Roderick Williams

One LP: A Midsummer Night’s Dream by Benjamin Britten

I’ve chosen the Britten recording of his own opera A Midsummer Night’s Dream, the Decca recording.

It’s special because it is one of many LPs that my parents owned when I was a small boy and then a teenager. I could almost have gone for any one of them in a sense because when you rifle through your parents record collection it’s less the music or the artists or the orchestras that impresses you, it’s the colours and shapes on the front cover. And there are some really iconic ones – the War Requiem with the jet black for example or this one in particular. I poured over the names on the front cover, which were written in white. They were kind of magical, mystical names: Peter Pears, Heather Harper and John Shirley-Quirk. They meant nothing to me as a child and then gradually had much greater resonance later on.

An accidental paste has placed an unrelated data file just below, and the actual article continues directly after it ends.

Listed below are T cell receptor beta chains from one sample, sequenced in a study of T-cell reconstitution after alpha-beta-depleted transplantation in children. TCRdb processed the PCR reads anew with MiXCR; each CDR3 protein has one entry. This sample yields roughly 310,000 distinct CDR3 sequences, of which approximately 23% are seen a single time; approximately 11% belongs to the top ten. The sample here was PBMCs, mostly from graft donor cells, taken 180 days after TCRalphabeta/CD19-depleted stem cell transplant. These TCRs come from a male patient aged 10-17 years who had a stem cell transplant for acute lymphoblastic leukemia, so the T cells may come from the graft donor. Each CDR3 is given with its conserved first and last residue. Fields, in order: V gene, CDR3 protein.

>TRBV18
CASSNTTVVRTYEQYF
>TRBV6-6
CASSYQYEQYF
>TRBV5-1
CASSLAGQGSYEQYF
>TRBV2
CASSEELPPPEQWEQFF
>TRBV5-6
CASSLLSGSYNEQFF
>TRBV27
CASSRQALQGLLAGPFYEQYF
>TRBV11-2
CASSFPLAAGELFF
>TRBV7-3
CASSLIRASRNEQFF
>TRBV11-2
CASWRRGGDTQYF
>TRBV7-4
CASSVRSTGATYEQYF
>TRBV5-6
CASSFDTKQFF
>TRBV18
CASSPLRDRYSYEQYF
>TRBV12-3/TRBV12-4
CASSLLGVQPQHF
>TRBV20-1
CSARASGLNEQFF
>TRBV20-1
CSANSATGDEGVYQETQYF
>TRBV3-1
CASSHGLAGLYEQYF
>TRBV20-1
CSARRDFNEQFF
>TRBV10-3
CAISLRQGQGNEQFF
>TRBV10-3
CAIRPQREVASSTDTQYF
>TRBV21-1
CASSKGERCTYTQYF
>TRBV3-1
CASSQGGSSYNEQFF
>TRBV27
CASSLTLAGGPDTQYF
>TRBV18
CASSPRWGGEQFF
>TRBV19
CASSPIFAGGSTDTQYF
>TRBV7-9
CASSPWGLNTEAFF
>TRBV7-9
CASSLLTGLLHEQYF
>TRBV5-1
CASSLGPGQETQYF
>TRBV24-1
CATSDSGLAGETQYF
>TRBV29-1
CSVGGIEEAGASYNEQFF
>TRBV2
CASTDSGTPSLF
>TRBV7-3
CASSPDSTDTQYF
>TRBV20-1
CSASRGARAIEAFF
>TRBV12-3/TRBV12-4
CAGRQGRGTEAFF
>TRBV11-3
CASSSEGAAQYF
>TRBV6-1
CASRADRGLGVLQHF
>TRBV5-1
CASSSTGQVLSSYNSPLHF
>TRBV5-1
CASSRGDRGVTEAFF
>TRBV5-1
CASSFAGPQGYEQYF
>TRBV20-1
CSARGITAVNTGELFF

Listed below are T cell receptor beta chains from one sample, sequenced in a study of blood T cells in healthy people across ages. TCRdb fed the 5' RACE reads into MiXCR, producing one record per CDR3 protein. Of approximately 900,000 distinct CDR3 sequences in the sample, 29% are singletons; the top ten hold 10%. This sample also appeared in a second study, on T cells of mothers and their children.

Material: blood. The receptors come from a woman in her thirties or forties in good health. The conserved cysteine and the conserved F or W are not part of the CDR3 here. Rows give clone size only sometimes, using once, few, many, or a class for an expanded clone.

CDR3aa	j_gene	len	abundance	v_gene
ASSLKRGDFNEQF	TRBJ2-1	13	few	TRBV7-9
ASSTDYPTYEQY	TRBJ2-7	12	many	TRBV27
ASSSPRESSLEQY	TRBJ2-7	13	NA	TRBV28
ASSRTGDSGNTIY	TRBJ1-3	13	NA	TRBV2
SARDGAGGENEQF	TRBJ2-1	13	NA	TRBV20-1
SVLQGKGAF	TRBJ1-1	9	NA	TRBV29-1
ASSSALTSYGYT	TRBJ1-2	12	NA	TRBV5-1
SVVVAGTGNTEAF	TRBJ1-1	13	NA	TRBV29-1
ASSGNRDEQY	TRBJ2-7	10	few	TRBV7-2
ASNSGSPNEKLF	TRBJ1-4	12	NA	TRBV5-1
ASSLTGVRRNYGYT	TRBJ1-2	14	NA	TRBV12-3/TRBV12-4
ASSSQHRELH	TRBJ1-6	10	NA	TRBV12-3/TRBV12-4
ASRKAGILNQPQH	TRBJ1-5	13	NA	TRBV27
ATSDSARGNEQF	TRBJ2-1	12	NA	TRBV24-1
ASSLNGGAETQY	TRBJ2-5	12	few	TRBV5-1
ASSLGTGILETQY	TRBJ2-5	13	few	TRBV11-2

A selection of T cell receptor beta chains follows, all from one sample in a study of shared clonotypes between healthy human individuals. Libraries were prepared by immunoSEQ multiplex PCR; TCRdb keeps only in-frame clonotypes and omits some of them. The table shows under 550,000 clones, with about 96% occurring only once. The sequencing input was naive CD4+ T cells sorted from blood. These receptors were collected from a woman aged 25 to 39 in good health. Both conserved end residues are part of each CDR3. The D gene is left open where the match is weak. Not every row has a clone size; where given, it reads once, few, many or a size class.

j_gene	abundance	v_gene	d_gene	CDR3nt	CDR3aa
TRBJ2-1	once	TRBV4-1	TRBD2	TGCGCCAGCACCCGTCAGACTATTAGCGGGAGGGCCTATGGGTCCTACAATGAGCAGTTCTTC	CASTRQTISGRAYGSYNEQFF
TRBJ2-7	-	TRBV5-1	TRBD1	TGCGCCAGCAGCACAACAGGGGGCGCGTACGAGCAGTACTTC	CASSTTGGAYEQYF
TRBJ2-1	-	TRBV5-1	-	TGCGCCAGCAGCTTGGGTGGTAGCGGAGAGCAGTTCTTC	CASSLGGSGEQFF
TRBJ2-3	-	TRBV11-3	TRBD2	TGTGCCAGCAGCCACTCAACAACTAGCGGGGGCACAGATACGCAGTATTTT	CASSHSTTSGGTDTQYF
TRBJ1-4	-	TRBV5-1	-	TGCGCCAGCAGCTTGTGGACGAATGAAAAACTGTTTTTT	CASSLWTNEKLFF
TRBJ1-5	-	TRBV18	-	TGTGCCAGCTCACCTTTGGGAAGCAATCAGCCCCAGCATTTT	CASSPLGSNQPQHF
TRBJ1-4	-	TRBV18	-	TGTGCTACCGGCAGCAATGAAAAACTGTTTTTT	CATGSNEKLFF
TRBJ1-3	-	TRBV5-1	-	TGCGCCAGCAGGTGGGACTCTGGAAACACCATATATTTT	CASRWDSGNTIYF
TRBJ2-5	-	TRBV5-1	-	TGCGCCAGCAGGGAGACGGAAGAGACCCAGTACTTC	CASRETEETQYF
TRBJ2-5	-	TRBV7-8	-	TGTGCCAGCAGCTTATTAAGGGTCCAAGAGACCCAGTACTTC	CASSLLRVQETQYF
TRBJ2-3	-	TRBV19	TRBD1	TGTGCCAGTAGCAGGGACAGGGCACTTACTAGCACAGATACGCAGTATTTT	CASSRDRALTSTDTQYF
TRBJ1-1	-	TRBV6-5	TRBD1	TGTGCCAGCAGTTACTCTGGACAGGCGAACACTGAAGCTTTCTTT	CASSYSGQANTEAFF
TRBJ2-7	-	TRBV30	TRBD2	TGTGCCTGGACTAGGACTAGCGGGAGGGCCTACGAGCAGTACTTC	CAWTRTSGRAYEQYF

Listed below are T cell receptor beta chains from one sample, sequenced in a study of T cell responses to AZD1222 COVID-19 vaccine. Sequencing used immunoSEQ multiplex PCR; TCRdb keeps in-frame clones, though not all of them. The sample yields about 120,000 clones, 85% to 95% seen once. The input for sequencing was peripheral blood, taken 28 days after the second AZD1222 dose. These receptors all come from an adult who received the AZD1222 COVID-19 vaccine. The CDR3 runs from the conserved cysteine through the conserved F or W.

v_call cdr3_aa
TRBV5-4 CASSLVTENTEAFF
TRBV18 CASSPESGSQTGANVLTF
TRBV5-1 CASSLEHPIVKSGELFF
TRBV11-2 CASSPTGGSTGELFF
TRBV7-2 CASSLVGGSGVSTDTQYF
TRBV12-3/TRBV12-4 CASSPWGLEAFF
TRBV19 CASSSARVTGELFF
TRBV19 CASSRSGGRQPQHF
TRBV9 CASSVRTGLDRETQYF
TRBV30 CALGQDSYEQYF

It was also the sounds you’d hear when my parents put this record on when I was small. I didn’t know anything about orchestras or strings or whatever so I just thought the sound at the beginning was forests moving.

It’s an album I then eventually bought myself. I’ve got plenty of vinyl LPs but I always go back to what I saw in my parent’s collection – that’s what means most to me.

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